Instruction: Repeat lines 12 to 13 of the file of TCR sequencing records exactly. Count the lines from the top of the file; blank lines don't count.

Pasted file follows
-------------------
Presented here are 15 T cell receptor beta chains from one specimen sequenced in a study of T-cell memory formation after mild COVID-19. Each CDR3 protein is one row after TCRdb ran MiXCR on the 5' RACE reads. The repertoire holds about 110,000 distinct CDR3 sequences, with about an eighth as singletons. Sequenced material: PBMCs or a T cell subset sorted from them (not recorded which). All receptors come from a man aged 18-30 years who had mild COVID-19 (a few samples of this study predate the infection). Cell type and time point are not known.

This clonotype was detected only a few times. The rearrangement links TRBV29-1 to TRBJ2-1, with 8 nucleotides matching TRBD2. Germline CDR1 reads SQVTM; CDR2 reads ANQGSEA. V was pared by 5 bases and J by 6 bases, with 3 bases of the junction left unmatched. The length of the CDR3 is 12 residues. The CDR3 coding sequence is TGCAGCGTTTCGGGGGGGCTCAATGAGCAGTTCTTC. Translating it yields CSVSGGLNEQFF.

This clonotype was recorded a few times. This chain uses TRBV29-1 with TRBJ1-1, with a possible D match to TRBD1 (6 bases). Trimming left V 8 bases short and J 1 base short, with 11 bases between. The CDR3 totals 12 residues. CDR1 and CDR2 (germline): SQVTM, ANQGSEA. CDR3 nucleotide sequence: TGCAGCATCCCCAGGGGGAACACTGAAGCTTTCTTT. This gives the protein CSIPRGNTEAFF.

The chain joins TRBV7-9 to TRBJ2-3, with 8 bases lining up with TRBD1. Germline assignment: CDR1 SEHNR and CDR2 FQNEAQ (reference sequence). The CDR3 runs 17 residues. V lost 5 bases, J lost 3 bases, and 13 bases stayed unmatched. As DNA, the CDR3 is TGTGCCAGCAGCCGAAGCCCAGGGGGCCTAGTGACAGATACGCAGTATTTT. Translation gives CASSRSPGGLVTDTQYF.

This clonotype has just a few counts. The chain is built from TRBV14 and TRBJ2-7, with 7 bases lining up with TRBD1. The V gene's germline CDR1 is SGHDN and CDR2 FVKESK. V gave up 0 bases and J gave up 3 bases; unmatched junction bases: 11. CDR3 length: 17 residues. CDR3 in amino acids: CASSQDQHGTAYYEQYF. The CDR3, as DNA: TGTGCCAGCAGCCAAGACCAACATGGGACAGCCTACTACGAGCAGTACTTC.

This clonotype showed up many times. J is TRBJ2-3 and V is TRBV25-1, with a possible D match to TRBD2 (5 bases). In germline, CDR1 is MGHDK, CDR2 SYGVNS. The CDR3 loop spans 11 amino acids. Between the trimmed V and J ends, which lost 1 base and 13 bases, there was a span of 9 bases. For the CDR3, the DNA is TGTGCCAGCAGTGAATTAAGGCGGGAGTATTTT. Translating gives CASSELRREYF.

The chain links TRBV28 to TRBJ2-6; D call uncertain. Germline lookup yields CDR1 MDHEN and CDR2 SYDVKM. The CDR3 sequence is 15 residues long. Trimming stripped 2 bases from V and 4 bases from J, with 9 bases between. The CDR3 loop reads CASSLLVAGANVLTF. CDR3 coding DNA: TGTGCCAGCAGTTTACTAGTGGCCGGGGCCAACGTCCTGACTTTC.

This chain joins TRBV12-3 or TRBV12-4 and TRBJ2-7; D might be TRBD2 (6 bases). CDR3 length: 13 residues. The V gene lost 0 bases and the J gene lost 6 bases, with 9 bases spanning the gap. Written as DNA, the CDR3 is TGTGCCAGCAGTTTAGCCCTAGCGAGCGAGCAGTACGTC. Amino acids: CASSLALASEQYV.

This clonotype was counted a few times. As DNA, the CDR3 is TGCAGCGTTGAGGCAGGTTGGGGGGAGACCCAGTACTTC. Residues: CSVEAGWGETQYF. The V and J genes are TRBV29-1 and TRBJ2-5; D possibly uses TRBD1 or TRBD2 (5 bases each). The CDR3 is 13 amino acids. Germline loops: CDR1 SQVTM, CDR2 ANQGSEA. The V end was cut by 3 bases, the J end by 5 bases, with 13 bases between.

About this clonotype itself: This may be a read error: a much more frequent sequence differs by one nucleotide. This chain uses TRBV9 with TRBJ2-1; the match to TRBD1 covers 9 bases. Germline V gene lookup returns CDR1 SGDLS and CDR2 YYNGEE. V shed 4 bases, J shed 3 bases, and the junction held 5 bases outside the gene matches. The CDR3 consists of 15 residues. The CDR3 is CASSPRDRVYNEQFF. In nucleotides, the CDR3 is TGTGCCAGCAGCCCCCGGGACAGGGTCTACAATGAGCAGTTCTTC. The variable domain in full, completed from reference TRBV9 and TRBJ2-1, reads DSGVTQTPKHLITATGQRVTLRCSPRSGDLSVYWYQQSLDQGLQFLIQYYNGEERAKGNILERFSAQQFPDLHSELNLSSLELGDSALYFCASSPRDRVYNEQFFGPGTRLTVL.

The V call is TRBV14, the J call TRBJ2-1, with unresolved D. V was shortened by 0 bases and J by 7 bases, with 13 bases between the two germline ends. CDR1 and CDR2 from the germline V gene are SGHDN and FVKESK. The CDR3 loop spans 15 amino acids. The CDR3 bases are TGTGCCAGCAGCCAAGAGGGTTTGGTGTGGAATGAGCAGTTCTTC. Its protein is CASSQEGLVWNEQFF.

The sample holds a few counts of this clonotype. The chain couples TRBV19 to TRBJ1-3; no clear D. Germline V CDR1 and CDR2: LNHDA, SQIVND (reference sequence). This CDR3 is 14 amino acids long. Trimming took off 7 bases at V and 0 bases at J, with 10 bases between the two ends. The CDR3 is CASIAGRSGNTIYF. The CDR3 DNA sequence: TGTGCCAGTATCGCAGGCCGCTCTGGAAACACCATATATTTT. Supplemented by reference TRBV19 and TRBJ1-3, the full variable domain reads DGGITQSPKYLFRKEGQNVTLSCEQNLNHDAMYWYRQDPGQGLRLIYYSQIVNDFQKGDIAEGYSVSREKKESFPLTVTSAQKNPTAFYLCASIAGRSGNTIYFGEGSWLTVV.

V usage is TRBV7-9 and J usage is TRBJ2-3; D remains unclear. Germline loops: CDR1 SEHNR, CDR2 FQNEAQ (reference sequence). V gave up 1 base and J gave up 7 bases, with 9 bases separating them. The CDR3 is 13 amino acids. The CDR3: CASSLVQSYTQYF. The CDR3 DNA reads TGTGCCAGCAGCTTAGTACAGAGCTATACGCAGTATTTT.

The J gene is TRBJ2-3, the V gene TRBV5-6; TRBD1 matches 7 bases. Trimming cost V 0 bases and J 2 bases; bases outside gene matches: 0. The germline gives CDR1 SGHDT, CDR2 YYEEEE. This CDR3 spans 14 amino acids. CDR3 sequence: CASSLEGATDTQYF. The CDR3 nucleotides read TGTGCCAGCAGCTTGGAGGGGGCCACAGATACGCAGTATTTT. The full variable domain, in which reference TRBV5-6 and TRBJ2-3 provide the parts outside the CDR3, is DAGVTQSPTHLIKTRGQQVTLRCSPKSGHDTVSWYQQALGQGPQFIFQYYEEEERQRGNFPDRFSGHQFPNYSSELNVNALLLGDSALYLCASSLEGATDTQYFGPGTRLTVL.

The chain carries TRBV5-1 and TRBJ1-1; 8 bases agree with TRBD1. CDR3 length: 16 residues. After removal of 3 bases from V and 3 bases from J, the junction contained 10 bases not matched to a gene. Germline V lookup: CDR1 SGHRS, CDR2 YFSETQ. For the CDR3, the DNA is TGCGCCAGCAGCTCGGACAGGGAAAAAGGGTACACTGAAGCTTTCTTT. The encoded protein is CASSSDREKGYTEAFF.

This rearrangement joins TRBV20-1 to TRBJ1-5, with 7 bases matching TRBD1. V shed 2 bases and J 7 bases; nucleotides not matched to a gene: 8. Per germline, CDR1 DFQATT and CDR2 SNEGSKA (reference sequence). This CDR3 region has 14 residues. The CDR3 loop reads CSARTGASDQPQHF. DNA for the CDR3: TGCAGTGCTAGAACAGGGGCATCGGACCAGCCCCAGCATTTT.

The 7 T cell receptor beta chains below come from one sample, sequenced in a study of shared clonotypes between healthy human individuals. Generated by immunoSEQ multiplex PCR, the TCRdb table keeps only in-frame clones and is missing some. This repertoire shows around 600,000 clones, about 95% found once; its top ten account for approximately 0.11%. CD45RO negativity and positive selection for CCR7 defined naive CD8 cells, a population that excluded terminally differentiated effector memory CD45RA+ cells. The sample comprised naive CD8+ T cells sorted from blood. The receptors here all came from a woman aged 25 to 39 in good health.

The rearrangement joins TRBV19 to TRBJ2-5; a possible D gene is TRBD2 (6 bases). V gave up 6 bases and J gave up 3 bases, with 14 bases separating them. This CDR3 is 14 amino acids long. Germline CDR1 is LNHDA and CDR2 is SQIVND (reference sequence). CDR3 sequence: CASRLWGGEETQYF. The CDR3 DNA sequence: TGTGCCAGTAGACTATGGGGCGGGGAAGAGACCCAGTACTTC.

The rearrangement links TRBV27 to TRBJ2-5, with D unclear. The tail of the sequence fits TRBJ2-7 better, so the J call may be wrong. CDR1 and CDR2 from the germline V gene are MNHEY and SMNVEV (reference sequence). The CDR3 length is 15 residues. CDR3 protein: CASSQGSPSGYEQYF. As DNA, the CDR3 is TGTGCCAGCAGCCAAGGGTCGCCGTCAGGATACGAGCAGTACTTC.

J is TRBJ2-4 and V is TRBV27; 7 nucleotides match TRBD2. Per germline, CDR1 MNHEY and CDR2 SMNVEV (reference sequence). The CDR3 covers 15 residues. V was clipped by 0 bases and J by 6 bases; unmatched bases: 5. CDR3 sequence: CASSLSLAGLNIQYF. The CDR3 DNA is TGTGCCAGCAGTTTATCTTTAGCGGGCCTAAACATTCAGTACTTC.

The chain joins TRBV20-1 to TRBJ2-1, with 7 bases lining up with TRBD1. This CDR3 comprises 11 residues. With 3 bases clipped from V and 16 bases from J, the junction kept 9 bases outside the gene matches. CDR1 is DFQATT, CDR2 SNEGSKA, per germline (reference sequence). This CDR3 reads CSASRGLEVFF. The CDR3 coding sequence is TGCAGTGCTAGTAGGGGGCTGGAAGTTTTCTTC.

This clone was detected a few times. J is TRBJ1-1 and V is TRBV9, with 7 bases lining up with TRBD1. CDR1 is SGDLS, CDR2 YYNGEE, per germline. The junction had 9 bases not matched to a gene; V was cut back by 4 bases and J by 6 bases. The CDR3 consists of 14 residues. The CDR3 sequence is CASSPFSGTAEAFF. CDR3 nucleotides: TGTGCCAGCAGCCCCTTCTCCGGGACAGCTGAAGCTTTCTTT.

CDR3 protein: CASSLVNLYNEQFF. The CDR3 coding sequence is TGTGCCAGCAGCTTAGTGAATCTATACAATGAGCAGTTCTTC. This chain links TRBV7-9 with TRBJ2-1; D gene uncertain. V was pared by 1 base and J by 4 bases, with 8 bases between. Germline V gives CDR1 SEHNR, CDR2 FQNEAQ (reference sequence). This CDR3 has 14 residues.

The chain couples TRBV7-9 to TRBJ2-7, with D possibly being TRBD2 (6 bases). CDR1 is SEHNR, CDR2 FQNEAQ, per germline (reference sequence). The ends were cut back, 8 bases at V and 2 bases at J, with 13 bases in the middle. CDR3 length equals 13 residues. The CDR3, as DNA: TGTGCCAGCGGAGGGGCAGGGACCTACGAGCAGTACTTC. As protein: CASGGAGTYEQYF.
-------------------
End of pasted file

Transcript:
The sample holds a few counts of this clonotype. The chain couples TRBV19 to TRBJ1-3; no clear D. Germline V CDR1 and CDR2: LNHDA, SQIVND (reference sequence). This CDR3 is 14 amino acids long. Trimming took off 7 bases at V and 0 bases at J, with 10 bases between the two ends. The CDR3 is CASIAGRSGNTIYF. The CDR3 DNA sequence: TGTGCCAGTATCGCAGGCCGCTCTGGAAACACCATATATTTT. Supplemented by reference TRBV19 and TRBJ1-3, the full variable domain reads DGGITQSPKYLFRKEGQNVTLSCEQNLNHDAMYWYRQDPGQGLRLIYYSQIVNDFQKGDIAEGYSVSREKKESFPLTVTSAQKNPTAFYLCASIAGRSGNTIYFGEGSWLTVV.

V usage is TRBV7-9 and J usage is TRBJ2-3; D remains unclear. Germline loops: CDR1 SEHNR, CDR2 FQNEAQ (reference sequence). V gave up 1 base and J gave up 7 bases, with 9 bases separating them. The CDR3 is 13 amino acids. The CDR3: CASSLVQSYTQYF. The CDR3 DNA reads TGTGCCAGCAGCTTAGTACAGAGCTATACGCAGTATTTT.